GLOBAL REPORT—While many thought it couldn’t possibly happen, voters in the United Kingdom yesterday decided it was time for Britain to leave the European Union, sending global financial markets tumbling, the pound sterling to its lowest value in decades and Prime Minister David Cameron out the door at 10 Downing St. after announcing his resignation.
While not a landslide vote—52% wanted out, 48% wanted to remain—the results of the referendum still reverberated well beyond the U.K., which includes England, Scotland, Wales and Northern Ireland. On Friday morning, Wall Street watched as the Dow Jones Industrial Average, the S&P 500 and Nasdaq dropped significantly, echoing similar plunges on Japan’s Nikkei, Germany’s DAX and London’s FTSE 100 Index.
Although market reaction was swift to the unexpected vote, the U.K.’s transition out of the EU is not expected to be. Observers estimate it will take at least two years of negotiating with the EU and revamping global trade agreements and other programs it had in place under the EU. How this will play out is uncertain.
Cameron, who had wanted the U.K. to remain part of the 28-member nation EU, told the British public he would remain in place for the short term until a new prime minister is installed, likely in October.
The U.K. always has been considered a relatively easy launch site for U.S.-based hotel companies looking to expand internationally and how the new paradigm will shift any plans and strategies remains to be seen.
Thomas R. Magnuson, CEO of Spokane, WA-based Magnuson Hotels, an independent hotel group that represents more than 1,000 independent and formerly franchised hotels that have become affiliates of the company’s reservations management network and/or opted to be branded under any of Magnuson’s three flags—Magnuson Grand Hotels, Magnuson Hotels and M Star Hotels—decided to move to Britain in August 2010, opening an office in London.
The company this year is contracted to add about 300 U.K. and European hotels on distribution services and the CEO took a wide-scope view of the Brexit (British Exit) decision.
“The shock to the system of the Brexit vote will cause short-term instability in global financial markets,” said Magnuson. “However, we view that Brexit will have minimal if any impact on U.K. tourism and the overall hotel industry because consumer travel and new hotel development are locally based decisions, independent of the vote to leave or the regulations overseen by the EU.”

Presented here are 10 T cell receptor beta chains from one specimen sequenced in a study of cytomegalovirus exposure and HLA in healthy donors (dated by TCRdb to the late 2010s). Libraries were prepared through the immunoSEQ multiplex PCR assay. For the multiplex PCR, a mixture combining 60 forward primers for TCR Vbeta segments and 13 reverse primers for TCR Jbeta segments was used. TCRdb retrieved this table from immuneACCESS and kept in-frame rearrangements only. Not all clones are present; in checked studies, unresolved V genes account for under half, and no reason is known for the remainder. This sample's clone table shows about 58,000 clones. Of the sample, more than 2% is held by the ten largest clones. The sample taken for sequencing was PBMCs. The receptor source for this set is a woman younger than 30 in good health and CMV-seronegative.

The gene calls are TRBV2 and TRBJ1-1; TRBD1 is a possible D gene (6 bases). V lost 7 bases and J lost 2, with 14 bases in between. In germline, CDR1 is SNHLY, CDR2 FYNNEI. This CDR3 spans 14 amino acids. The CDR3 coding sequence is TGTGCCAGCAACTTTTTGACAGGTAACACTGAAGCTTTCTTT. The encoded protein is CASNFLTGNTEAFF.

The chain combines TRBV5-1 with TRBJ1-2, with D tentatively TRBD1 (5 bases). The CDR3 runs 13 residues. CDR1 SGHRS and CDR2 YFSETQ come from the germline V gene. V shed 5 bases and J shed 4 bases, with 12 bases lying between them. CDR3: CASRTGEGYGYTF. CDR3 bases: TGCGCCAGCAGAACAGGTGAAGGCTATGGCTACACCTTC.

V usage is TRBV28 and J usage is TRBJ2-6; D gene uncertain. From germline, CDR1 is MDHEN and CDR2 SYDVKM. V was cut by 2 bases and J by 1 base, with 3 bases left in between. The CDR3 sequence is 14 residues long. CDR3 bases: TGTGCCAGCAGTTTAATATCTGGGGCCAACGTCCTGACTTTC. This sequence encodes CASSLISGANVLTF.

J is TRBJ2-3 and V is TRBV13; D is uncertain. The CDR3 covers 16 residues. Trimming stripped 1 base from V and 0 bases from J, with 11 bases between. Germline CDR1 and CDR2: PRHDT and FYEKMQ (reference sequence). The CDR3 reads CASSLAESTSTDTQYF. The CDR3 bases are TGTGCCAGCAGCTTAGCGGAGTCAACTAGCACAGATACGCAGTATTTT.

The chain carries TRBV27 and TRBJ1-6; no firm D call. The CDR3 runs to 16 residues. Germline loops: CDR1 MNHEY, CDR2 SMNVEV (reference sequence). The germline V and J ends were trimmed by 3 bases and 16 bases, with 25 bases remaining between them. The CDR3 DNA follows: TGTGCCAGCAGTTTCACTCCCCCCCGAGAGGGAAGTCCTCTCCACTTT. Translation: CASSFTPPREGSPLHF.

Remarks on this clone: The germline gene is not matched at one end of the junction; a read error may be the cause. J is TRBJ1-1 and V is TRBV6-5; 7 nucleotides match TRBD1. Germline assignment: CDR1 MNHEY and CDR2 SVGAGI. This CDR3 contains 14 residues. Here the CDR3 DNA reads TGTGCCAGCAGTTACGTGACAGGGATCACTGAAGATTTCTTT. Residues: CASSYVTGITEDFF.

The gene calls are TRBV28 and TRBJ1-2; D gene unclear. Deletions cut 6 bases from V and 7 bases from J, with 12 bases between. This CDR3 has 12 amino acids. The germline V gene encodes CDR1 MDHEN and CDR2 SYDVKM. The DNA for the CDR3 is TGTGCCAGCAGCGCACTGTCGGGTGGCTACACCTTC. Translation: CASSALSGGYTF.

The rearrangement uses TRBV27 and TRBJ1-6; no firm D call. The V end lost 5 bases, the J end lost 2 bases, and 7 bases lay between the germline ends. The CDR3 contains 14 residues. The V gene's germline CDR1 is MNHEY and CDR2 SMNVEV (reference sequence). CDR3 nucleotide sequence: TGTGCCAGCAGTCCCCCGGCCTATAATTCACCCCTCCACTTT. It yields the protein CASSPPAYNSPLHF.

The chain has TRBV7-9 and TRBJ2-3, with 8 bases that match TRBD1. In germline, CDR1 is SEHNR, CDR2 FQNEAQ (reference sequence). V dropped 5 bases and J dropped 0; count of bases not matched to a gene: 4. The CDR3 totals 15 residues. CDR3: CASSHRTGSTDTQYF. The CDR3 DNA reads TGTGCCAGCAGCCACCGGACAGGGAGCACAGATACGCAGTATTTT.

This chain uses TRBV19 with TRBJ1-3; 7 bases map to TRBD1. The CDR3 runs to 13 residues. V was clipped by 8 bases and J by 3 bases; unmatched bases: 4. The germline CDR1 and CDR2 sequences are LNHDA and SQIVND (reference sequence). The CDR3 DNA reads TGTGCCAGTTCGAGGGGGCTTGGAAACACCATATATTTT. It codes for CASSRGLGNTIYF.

Reacting to the news, Olivia Donnan, London-based spokesperson for Marriott International, noted “so much is still uncertain” regarding any specific impact on the global lodging chain, which is expected to close on its acquisition of Starwood Hotels & Resorts Worldwide, Inc. this summer. However, she said in the meantime the company has issued the following statement:
“In light of the reported vote in Britain to exit the European Union, Marriott International will closely monitor the implications of the electoral decision. It is too early to know what potential impact the decision will ultimately have on our business. As the implications are more clearly defined over the coming months, we will work to adapt to any changes that may result while continuing to deliver the best experience for our guests and remaining committed to our employees.”
Similarly, a spokesperson for IHG, which is based about 20 miles outside London in Denham, indicated it is still early in trying to parse the exit’s impact.
“IHG is a global business with operations in nearly 100 countries. While the U.K. is an important market for us, it accounts for less than 5% of our overall global business, with Europe accounting for approximately 10%,” she said. “At this early stage, there are still a number of uncertainties around what the U.K.’s exit from the European Union will mean for businesses; however, we are very used to dealing with volatility and will manage the situation as it evolves.”
In an internal newsletter, Michael McCartan, managing director of the EMEA region for Duetto Research, advised hotel revenue managers to be cautious following Britain’s EU exit.
“The international perception of the U.K. as an open economy and society will be damaged,” he said. “The U.K. will be in a state of limbo as trade deals are renegotiated. Business leaders and investors won’t risk the wait, and investment will be diverted to other gateway cities…this will precipitate an economic downturn and a readjustment in hotel revenues. The economic downturn will affect the disposable income of U.K. citizens, and this will impact domestic demand for hotels, especially in the luxury sector; however, a cut in the exchange rate for sterling will make the U.K. a more attractive destination for foreign leisure visitors.”
As Friday wore on, there were some market recoveries and stocks advancing, along with reports that the EU’s leaders were looking for the U.K. to act on its decision and leave as soon as possible.
According to a report in The Guardian, the presidents of the European council, commission and parliament stated any delay to the U.K’s exit would “unnecessarily prolong uncertainty.”
Stay tuned for updates as the news unfolds.
—Stefani C. O’Connor